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Saturday, I attended Conversations and Connections, a one-day writer’s conference organized by literary magazine, Barrelhouse, chock full of practical lessons from published literary authors, editors, and publishers. Note: I said practical. (Leave your insta-agent-three-book-deal fantasies at the door.) Really, it was like transporting myself back to my MFA program for the day–complete with the insecurities and boxed wine! All right in my world.

  1. Advice: The first of three panels/workshops I attended featured a memoirist, a novelist, a nonfiction writer, and a poet who all engage with the past–and endure much historical research–for their writing. Some of the most helpful advice suggested writers utilize first-person accounts to better instruct our characters in how to engage with historical fact. There was also an interesting discussion exposing the differences between creative nonfiction and fiction when making meaning of historical events. In fiction, the research must become a part of the narrative arc; in nonfiction, the journey to understand can become another part of the story, a knew way of knowing.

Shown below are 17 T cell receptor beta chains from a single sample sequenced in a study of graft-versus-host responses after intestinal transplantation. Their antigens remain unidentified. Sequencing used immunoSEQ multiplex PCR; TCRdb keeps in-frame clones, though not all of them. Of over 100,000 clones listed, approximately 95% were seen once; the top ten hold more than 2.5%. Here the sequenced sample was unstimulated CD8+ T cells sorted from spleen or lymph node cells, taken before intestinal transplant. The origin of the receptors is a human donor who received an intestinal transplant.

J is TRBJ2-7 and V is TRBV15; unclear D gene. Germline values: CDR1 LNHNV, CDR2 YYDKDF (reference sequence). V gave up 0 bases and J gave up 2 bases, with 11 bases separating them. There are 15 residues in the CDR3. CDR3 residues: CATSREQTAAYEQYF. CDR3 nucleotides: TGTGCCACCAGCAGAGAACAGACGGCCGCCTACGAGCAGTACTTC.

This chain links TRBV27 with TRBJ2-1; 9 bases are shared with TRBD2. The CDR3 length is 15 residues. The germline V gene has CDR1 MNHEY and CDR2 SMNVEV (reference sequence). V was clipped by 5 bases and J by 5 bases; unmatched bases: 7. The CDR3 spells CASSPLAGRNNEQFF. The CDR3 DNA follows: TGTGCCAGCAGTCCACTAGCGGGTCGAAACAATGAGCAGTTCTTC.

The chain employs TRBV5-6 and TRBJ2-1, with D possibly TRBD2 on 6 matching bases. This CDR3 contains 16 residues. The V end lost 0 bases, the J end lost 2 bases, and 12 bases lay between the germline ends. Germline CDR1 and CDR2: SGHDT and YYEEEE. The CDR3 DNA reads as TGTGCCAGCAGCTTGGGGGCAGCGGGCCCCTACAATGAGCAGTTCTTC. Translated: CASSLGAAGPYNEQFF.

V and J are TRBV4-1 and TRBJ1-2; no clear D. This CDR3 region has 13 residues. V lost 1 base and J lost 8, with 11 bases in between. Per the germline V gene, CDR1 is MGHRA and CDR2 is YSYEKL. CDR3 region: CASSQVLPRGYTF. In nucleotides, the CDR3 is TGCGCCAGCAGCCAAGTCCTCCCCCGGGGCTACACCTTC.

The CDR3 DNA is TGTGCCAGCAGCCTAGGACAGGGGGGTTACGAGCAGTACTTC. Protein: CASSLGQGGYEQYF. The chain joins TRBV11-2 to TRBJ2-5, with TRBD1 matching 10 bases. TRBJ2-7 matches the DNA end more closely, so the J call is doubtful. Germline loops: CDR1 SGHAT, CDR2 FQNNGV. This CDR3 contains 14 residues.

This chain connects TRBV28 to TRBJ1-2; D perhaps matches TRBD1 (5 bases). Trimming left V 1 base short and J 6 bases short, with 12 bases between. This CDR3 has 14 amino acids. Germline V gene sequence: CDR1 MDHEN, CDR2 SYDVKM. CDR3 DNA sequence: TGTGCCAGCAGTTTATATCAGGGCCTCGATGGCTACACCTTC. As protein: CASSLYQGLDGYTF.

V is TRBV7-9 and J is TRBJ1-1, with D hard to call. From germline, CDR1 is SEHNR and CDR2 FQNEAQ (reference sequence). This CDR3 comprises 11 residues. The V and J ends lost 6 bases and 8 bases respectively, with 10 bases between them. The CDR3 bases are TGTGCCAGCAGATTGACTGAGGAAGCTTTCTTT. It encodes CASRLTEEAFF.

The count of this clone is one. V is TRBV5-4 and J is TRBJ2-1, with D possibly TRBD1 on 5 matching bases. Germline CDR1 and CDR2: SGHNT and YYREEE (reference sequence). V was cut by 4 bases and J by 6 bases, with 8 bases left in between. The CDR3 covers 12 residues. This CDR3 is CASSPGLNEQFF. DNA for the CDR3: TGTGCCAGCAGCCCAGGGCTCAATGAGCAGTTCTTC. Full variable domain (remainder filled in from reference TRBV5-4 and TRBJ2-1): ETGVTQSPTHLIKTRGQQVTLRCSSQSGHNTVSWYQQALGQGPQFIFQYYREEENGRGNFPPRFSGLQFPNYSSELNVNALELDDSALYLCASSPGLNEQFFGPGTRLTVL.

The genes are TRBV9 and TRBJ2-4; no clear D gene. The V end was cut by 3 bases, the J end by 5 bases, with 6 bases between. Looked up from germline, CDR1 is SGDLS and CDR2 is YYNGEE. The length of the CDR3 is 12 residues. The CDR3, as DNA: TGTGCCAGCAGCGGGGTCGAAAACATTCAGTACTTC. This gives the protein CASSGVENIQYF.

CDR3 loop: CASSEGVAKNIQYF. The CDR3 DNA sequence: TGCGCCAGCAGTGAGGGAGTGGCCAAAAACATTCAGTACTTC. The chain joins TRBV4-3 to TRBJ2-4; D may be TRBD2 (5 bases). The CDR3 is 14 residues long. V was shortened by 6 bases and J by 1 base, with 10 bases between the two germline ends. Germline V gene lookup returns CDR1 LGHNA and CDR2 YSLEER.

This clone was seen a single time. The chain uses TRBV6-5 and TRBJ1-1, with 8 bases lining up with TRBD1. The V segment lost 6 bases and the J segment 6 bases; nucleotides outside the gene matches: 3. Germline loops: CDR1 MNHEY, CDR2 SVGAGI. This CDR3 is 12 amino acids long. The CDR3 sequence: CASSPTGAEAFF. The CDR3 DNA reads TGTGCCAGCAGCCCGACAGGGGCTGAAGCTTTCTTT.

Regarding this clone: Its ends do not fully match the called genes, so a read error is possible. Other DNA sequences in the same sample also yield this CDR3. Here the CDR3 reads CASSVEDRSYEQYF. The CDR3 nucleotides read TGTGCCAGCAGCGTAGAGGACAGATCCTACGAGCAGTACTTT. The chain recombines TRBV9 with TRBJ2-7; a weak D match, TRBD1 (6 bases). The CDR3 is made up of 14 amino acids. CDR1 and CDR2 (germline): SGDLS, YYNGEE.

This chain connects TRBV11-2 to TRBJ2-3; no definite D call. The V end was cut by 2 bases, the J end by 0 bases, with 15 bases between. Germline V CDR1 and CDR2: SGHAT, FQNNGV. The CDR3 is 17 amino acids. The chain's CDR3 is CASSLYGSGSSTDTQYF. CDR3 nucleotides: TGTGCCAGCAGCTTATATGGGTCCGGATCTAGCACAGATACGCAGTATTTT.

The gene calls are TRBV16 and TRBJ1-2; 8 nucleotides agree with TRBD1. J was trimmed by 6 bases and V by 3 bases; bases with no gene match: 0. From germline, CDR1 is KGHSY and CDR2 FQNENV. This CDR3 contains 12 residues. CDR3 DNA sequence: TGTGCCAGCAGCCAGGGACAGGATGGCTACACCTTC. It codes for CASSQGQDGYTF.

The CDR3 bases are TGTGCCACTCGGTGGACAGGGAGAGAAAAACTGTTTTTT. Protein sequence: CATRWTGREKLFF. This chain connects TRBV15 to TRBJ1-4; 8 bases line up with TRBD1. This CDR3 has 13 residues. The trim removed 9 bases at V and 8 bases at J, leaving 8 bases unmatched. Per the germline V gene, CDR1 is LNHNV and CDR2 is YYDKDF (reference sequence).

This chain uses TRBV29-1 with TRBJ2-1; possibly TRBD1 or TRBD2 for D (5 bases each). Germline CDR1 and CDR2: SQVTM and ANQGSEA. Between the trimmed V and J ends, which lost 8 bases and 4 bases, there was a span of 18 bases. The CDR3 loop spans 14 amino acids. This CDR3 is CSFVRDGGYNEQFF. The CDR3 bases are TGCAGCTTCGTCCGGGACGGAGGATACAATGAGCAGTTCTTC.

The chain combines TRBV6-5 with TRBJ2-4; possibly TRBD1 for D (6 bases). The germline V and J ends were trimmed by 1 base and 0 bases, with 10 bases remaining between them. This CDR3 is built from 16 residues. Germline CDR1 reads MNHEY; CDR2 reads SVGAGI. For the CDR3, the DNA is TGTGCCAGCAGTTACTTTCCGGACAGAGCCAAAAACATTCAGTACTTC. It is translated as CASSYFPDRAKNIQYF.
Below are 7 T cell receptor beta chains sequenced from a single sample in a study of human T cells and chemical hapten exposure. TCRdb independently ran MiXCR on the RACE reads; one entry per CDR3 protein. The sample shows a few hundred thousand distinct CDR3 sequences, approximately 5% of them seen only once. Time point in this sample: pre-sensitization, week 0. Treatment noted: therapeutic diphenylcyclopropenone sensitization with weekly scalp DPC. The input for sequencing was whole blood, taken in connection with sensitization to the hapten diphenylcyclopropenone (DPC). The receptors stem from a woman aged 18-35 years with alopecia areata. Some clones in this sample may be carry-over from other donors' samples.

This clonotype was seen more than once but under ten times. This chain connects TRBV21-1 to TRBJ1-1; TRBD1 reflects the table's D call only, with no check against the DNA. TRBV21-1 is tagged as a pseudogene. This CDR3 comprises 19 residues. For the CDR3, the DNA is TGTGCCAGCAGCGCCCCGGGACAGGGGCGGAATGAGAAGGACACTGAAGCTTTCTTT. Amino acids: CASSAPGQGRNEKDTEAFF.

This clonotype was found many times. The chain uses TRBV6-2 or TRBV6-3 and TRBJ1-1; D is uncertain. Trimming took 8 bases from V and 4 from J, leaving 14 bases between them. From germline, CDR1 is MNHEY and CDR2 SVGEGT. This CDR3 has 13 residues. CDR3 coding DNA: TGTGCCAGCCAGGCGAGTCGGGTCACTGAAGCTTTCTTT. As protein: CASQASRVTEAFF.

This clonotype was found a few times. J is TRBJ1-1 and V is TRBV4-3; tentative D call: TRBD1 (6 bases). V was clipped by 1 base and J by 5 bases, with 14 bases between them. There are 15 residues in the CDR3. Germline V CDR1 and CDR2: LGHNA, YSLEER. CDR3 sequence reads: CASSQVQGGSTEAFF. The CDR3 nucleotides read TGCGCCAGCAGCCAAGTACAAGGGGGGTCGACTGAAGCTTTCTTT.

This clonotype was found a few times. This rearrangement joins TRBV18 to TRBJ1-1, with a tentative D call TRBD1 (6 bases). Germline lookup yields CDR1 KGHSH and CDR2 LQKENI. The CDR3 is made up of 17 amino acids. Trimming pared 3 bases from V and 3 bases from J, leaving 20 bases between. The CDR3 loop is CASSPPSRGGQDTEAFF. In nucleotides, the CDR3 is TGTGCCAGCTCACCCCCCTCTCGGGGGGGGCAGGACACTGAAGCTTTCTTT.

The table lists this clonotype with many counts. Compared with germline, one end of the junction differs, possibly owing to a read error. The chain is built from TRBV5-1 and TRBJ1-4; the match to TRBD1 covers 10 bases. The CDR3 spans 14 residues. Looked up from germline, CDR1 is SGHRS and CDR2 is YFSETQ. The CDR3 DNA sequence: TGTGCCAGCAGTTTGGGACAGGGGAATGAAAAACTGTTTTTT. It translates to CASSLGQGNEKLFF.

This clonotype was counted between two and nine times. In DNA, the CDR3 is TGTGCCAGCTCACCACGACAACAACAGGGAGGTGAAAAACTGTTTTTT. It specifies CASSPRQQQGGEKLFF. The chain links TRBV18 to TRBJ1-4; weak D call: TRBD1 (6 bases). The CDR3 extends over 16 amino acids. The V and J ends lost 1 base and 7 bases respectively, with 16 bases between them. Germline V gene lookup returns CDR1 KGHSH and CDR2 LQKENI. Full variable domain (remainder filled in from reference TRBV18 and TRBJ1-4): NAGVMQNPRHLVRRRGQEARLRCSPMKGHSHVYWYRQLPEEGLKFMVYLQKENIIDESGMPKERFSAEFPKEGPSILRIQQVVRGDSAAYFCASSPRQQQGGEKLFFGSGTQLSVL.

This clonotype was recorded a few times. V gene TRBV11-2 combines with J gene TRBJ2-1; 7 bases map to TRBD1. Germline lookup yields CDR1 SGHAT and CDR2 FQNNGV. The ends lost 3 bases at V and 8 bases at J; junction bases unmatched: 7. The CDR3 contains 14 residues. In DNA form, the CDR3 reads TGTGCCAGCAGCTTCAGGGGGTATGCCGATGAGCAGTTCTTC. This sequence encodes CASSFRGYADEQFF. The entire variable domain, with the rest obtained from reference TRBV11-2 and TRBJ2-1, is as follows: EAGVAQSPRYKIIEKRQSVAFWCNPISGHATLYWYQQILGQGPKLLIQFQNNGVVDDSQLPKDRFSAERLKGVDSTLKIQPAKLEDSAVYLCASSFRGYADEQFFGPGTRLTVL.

2. Beginnings: For my second session of the day, I attended a hands-on craft workshop on developing short story openings that grab a reader’s attention. Flash Fiction author, instructor, and editor Tommy Dean led us workshoppers using four prompts for four different story openings. All the prompts started with character/setting/conflict, then added another element to complicate the story start–like subverting the setting or flipping a normal, everyday activity. I am not a prompt person, relying instead on the ideas that fly at me and then stick–usually long about 4am–but even I came away with a few solid story starts, a real win.